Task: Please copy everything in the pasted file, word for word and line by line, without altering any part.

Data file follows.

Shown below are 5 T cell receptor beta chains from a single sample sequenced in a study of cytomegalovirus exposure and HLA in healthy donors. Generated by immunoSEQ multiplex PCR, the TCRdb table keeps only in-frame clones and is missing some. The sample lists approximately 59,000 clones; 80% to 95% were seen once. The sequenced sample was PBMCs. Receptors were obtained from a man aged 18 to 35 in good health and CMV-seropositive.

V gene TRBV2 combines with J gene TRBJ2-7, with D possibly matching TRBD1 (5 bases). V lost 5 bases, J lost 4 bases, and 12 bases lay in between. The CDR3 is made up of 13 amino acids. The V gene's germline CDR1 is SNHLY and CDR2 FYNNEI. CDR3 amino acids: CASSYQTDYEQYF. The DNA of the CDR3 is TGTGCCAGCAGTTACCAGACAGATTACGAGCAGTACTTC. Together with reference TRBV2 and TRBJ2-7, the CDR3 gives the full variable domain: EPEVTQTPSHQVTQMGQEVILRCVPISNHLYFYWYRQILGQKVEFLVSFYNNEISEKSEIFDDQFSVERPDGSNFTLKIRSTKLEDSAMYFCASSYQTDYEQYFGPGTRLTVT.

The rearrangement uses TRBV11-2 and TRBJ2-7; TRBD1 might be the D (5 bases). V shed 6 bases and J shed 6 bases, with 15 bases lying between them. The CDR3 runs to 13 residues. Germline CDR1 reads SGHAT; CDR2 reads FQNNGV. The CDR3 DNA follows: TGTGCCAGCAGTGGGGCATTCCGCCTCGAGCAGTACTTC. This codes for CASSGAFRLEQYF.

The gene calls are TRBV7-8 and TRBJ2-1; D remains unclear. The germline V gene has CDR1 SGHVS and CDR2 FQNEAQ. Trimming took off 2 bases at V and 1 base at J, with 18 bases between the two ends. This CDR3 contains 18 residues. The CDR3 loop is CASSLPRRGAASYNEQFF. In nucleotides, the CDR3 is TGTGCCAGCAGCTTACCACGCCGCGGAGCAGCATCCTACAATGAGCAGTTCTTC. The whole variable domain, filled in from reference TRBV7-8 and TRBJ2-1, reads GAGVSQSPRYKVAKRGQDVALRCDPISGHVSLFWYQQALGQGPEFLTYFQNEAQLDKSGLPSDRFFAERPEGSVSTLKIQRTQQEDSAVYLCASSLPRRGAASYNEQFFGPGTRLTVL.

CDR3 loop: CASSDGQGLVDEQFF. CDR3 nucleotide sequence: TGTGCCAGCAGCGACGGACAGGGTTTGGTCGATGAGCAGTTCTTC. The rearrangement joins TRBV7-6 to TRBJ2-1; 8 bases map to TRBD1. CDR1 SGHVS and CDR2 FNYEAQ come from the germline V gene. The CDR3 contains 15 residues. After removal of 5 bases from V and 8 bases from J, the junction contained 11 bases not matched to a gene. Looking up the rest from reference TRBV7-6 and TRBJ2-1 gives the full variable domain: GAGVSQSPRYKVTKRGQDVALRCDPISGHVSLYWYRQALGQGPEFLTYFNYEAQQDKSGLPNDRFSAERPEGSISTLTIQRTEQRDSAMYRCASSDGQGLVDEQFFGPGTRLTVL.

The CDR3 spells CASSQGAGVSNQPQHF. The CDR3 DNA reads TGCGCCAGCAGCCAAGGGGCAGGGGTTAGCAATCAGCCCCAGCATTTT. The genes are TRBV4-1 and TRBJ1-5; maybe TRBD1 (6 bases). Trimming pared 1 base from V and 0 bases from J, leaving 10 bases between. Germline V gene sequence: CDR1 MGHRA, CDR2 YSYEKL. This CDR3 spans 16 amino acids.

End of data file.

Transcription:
Shown below are 5 T cell receptor beta chains from a single sample sequenced in a study of cytomegalovirus exposure and HLA in healthy donors. Generated by immunoSEQ multiplex PCR, the TCRdb table keeps only in-frame clones and is missing some. The sample lists approximately 59,000 clones; 80% to 95% were seen once. The sequenced sample was PBMCs. Receptors were obtained from a man aged 18 to 35 in good health and CMV-seropositive.

V gene TRBV2 combines with J gene TRBJ2-7, with D possibly matching TRBD1 (5 bases). V lost 5 bases, J lost 4 bases, and 12 bases lay in between. The CDR3 is made up of 13 amino acids. The V gene's germline CDR1 is SNHLY and CDR2 FYNNEI. CDR3 amino acids: CASSYQTDYEQYF. The DNA of the CDR3 is TGTGCCAGCAGTTACCAGACAGATTACGAGCAGTACTTC. Together with reference TRBV2 and TRBJ2-7, the CDR3 gives the full variable domain: EPEVTQTPSHQVTQMGQEVILRCVPISNHLYFYWYRQILGQKVEFLVSFYNNEISEKSEIFDDQFSVERPDGSNFTLKIRSTKLEDSAMYFCASSYQTDYEQYFGPGTRLTVT.

The rearrangement uses TRBV11-2 and TRBJ2-7; TRBD1 might be the D (5 bases). V shed 6 bases and J shed 6 bases, with 15 bases lying between them. The CDR3 runs to 13 residues. Germline CDR1 reads SGHAT; CDR2 reads FQNNGV. The CDR3 DNA follows: TGTGCCAGCAGTGGGGCATTCCGCCTCGAGCAGTACTTC. This codes for CASSGAFRLEQYF.

The gene calls are TRBV7-8 and TRBJ2-1; D remains unclear. The germline V gene has CDR1 SGHVS and CDR2 FQNEAQ. Trimming took off 2 bases at V and 1 base at J, with 18 bases between the two ends. This CDR3 contains 18 residues. The CDR3 loop is CASSLPRRGAASYNEQFF. In nucleotides, the CDR3 is TGTGCCAGCAGCTTACCACGCCGCGGAGCAGCATCCTACAATGAGCAGTTCTTC. The whole variable domain, filled in from reference TRBV7-8 and TRBJ2-1, reads GAGVSQSPRYKVAKRGQDVALRCDPISGHVSLFWYQQALGQGPEFLTYFQNEAQLDKSGLPSDRFFAERPEGSVSTLKIQRTQQEDSAVYLCASSLPRRGAASYNEQFFGPGTRLTVL.

CDR3 loop: CASSDGQGLVDEQFF. CDR3 nucleotide sequence: TGTGCCAGCAGCGACGGACAGGGTTTGGTCGATGAGCAGTTCTTC. The rearrangement joins TRBV7-6 to TRBJ2-1; 8 bases map to TRBD1. CDR1 SGHVS and CDR2 FNYEAQ come from the germline V gene. The CDR3 contains 15 residues. After removal of 5 bases from V and 8 bases from J, the junction contained 11 bases not matched to a gene. Looking up the rest from reference TRBV7-6 and TRBJ2-1 gives the full variable domain: GAGVSQSPRYKVTKRGQDVALRCDPISGHVSLYWYRQALGQGPEFLTYFNYEAQQDKSGLPNDRFSAERPEGSISTLTIQRTEQRDSAMYRCASSDGQGLVDEQFFGPGTRLTVL.

The CDR3 spells CASSQGAGVSNQPQHF. The CDR3 DNA reads TGCGCCAGCAGCCAAGGGGCAGGGGTTAGCAATCAGCCCCAGCATTTT. The genes are TRBV4-1 and TRBJ1-5; maybe TRBD1 (6 bases). Trimming pared 1 base from V and 0 bases from J, leaving 10 bases between. Germline V gene sequence: CDR1 MGHRA, CDR2 YSYEKL. This CDR3 spans 16 amino acids.